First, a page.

Category Archives: Diets and dieting

It's not just in the genes: the foods that can help and harm your brain

Our diet has a huge effect on our brain and our mental wellbeing, even protecting against dementia. So, what should be on the menu?

As a society, we are used to the idea that we feed our bodies, and that our diet shapes our waistlines. But many of us forget that the same diet also feeds our brains, and that the food we give our brains shapes our thoughts and actions. I invested many years formally studying neuroscience and neurology, and have spent many more years as a scientist in those fields. Back when I started, most of my time was spent with medical journals. But 15 years into my research, much of my time is spent with cookbooks.

These books are essential to contemporary brain science. The recipes become food, and that food shapes our brains just as surely as it builds our bodies. Day after day, the foods we eat are broken down into nutrients, taken into the bloodstream and carried up into the brain. Once there, they replenish depleted storage, activate cellular reactions and become the very fabric of our brains.

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Source: gad

How to feed your gut

Want a healthy gut? Reach for the kimchi, sauerkraut, artichokes, coffee and chocolate. But watch out – one category of food will make your microbes wither

Kimchi, kombucha, sauerkraut, miso and kefir – all fermented foods and drinks – have been around for centuries, but suddenly they are all the rage. The reason? They are supposedly packed full of gut-healthy microorganisms, and we are finally waking up to just how much the trillions of microorganisms that live in our guts (AKA the gut microbiome) contribute to our mental and physical health.

True, probiotic products such as Yakult – sweetened skimmed milk fermented with a single strain of friendly bacteria – have been shifting hefty units for some time: the global probiotic market, dominated by yoghurt drinks, was worth $45.6bn (£33bn) last year. But Yakult is fairly bland and sweet. Traditional and home-fermented delicacies are another, more pungent matter altogether: kombucha (a naturally fizzy cocktail of green tea and sugar) tastes vinegary; kimchi (vegetables fermented Korean-style) is sour and fiery; sauerkraut, which is fermented cabbage, whiffs of sulphur. All can intimidate palates used to highly processed western blandness.

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Source: gad

What’s the best diet for losing all the weight you put on over Christmas?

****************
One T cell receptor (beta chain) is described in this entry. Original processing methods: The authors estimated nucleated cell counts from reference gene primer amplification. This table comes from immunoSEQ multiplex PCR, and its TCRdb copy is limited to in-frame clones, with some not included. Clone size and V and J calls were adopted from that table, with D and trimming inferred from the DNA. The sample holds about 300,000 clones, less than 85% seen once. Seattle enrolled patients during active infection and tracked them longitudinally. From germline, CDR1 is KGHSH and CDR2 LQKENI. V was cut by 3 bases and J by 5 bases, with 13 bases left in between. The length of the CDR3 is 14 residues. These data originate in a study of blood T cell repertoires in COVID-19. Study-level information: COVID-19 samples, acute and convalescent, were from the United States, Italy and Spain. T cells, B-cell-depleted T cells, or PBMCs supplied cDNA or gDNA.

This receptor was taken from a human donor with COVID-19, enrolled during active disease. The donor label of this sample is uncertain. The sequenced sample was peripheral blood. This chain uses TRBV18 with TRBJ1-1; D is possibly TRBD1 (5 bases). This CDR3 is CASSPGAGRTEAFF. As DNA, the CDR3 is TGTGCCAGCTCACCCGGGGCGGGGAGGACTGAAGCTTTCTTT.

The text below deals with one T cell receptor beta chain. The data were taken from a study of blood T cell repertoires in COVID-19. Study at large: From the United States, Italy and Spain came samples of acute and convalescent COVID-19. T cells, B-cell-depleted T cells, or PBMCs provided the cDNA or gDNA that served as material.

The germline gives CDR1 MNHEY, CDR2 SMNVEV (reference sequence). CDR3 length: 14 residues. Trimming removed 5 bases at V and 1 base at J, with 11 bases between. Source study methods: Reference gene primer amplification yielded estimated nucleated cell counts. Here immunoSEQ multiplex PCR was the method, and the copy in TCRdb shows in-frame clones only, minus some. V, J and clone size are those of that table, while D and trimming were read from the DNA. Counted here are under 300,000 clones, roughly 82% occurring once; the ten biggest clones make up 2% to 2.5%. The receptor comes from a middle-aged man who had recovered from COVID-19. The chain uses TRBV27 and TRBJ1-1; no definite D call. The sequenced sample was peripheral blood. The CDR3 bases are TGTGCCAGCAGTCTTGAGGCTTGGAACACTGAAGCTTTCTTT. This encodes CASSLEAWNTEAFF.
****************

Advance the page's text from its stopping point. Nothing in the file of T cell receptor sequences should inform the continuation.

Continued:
There are many diets you can follow if you want to live more healthily, but it’s hard to know which has the best long-term effects? Luckily, a team of experts has done the research

Losing weight is a common new year’s resolution. Even when dressed up as a pledge to eat more healthily, it can be tinged with self-loathing. Those pigs in blankets, mince pies and Baileys. Why, oh why? But at least anyone who wants to improve their diet has a fantastic resource to help them. With perfect timing, a US panel of experts in diet, obesity, diabetes, heart disease and food psychology has scrutinised and ranked 40 diets. Its listings, which are produced annually, show which diets are best for short- and long-term weight loss, which are easiest to follow, which you are most likely to stick with – and which are unsafe because they don’t supply enough nutrients.

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Source: gad

From psychoactive drugs to silent spas: 2018’s weirdest wellness trends

Forget turmeric lattes and Fitbits – this year is all about brain supplements, tiger nut milk and tracking your own mindfulness

“Like Netflix, but for spin classes” might seem an obvious pitch, but it’s taken a while for the perfect storm of rapidly improving tech and outrageously priced real-life classes to kick in, making at-home training an increasingly preferable prospect. Why, after all, should you drop a purple note to be yelled at for 45 minutes in a darkened room, when for half that a month you can subscribe to Peloton’s on-demand service and be yelled at 24/7 in the comfort of your living room – and without having to queue for the showers afterwards?

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Source: gad